Being called the best backup running back in football is sort of like getting branded the best beauty pageant runner up ever. This isn't a supporting actors situation. No one is handing you a golden statue no matter how well you do in the role.
Still, it's a title Ben Tate needs to own. He's in a contract year. His chances of getting a major money deal as another team's starter in the offseason depends on how well he establishes himself as the ultimate No. 2.
And the New Orleans Saints certainly are not going to question Tate's bona fides.
Not after Tate darted and rumbled through new Saints defensive coordinator Rob Ryan's revamped D for 74 yards in one half of preseason work Sunday. Tate averaged 6.7 yards per carry, scored a short touchdown. He did what he usually does against New Orleans (Tate went off for 95 yards against the Saints in a 2011 preseason game and picked up 82 yards a few weeks later in a regular season shootout rematch).
Ben Tate ran like a future star — and like his old self.
He became the man with Texans coach Gary Kubiak wisely continuing Arian Foster's preseason rest. Tate ran like a future star — and like his old self.
"I was definitely out there to prove a point," Tate said after a 31-23 Saints win that's scoreboard and standings meaningless. "And I felt like I got my point across."
You could say that.
There were shredded tackles (including a nice stiff arm) and more darting moves than Tate's generally shown before. He also unleashed a vicious block on a should-have-been Texans touchdown pass (it was dropped).
Tate ripped off a 39-yard run on his third carry of the game and he'd have 69 yards by the end of the first quarter. This was the 2011 Ben Tate, the guy who came close to picking up 1,000 yards on only 175 carries. The dramatic falloff in Tate's production last season (279 yards on only 65 carries) is an underrated factor, one that helped drastically limit Foster's opportunities in the passing game.
Kubiak clearly never felt confident he had a difference maker capable of taking some of the ground burden off Foster in 2012. It doesn't matter how much fantasy football players love Ben Tate, how often he's promoted as the ultimate Arian Foster insurance. It only matters how much Kubiak trusts him.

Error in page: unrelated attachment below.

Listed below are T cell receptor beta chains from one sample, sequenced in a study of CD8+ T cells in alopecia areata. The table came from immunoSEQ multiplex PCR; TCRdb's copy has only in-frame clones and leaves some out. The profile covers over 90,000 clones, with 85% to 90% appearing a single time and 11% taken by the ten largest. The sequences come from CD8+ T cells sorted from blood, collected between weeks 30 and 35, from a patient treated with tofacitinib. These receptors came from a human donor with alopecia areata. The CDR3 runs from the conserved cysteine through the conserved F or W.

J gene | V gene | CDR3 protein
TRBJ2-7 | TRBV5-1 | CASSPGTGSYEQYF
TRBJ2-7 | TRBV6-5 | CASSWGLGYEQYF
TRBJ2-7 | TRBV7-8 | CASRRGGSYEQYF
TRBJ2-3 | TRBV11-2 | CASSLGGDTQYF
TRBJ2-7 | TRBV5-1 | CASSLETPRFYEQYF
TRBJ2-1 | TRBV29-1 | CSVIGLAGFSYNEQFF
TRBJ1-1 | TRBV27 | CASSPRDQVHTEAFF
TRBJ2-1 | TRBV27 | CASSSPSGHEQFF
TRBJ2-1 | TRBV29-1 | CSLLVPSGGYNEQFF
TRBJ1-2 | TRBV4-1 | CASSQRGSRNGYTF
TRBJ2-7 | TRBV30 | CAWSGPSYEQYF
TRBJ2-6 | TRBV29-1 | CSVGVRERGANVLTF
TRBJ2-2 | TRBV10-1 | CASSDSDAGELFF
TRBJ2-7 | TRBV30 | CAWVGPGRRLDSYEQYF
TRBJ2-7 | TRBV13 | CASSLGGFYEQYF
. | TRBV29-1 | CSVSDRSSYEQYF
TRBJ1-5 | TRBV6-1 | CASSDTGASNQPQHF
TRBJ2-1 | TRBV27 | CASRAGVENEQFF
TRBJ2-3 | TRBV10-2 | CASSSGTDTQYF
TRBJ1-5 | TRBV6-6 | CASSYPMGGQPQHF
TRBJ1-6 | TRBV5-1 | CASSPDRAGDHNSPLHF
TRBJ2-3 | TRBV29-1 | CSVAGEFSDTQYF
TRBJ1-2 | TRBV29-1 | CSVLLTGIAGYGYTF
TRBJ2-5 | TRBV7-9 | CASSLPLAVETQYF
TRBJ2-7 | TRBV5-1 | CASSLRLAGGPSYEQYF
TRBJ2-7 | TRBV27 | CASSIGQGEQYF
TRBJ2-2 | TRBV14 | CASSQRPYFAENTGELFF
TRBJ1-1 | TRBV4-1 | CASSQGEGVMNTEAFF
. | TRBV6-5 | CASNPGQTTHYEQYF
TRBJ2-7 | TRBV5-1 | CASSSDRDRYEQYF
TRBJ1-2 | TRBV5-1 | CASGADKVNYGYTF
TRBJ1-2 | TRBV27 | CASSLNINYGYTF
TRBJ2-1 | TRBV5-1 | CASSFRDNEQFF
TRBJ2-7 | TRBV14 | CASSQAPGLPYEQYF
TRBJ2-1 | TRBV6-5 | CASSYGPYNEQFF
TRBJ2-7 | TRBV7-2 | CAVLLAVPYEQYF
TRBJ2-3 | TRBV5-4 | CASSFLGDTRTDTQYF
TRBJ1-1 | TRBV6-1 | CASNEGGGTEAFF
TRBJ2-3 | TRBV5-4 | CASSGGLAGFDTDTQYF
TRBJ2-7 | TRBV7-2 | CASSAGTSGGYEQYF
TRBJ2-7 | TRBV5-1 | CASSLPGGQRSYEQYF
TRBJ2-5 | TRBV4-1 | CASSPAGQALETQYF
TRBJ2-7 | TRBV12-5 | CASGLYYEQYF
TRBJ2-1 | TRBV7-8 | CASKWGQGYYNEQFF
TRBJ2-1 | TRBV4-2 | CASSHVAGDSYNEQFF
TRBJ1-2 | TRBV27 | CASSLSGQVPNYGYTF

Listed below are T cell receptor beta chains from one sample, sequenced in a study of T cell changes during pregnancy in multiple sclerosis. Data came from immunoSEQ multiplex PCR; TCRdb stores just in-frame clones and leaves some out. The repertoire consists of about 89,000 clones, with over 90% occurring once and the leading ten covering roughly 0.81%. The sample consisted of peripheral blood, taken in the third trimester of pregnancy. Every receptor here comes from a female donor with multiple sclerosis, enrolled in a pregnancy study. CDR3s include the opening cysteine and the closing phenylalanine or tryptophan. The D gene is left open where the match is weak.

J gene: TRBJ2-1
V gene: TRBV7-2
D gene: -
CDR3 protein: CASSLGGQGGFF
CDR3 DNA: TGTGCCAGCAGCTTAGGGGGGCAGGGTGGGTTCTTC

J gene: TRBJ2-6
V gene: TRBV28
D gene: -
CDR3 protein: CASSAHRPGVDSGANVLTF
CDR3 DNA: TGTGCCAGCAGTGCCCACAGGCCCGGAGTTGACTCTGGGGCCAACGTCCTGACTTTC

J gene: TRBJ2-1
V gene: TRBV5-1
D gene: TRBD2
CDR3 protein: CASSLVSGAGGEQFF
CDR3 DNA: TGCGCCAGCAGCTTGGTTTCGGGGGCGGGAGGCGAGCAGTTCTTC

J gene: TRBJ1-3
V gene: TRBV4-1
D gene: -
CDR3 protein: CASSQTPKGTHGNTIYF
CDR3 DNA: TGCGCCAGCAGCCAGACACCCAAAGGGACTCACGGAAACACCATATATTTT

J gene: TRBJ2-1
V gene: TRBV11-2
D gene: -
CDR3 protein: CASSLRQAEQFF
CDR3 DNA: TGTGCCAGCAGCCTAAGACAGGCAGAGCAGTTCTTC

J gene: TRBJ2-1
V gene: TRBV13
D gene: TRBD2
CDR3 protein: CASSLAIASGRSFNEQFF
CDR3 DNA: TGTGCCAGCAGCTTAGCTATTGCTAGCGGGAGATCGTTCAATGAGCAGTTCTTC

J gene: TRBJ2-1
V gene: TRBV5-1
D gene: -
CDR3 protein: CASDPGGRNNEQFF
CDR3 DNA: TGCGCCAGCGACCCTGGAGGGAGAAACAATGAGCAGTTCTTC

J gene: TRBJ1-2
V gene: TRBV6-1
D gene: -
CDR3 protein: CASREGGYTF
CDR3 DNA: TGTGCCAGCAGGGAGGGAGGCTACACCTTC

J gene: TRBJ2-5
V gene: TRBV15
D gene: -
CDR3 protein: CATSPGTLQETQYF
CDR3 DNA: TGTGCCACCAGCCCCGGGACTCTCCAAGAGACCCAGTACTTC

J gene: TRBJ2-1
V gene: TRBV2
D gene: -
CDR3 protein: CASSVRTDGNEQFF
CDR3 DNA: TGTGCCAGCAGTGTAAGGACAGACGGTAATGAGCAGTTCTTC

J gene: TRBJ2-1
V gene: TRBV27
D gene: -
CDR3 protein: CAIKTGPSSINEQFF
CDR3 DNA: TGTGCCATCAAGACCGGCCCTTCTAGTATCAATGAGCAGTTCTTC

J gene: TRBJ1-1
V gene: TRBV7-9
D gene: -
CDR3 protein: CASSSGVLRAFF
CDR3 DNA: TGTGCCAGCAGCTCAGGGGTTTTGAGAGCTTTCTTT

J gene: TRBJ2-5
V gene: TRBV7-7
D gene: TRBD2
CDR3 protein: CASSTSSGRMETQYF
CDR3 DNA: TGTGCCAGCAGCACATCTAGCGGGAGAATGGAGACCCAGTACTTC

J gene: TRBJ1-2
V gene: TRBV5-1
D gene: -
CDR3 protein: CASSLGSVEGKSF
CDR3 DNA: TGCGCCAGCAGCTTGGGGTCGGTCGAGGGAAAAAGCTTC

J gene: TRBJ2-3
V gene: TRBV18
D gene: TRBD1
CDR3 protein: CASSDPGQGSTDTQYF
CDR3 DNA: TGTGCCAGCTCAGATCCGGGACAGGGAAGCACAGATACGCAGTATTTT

If that changes, if Tate can stay healthy and productive, the Texans offense instantly becomes more dangerous.
"I'm right where I want to be," Tate said. "I'm feeling good, excited. I'm ready for the season to get going."
Texans Offensive Promise
Even with Foster and big-play rookie wide receiver DeAndre Hopkins both sitting the Saints game out, the Texans' first-team offense produced five plays of more than 20 yards in just a half of football. That's with second year receiver Keshawn Martin seeing several chances for big plays bounce off his hands and usually sure-handed tight end Owen Daniels outright dropping a pass in the end zone.
This Matt Schaub-orchestrated attack has the potential to be one of the most explosive offenses in the entire league. If secondary stars like Ben Tate play at a high level.
"He's been having a great camp," Johnson said of Tate. "Nothing has surprised me about what he is doing. He has been working his butt off. I am a big fan of Ben."
This attack has the potential to be one of the most explosive offenses in the NFL. If secondary stars like Ben Tate play at a high level.
The production of guys like Johnson and Foster — No. 23 missing the entire preseason isn't a worry, it's a huge legs-saving bonus — is a virtual certainty. Tate is still anything but a sure thing though.
Sunday is a good tease, but nothing more yet. Ben Tate's equally capable of being a difference maker or a disappointing bust.
And based on how the Texans' first-team pass defense looked against New Orleans, the Texans could need another offensive difference maker.
The Texans played without three starters on offense (Foster, Hopkins and Wade Smith) and four starters on defense (J.J. Watt, Whitney Mercilus, Ed Reed and the suspended Antonio Smith). Anyone who tells you that the third preseason game is all important is reaching. It's important unless you're talking about really important players.
It's important for a Ben Tate. But even the best No. 2 running back in the NFL will make his money in the fall.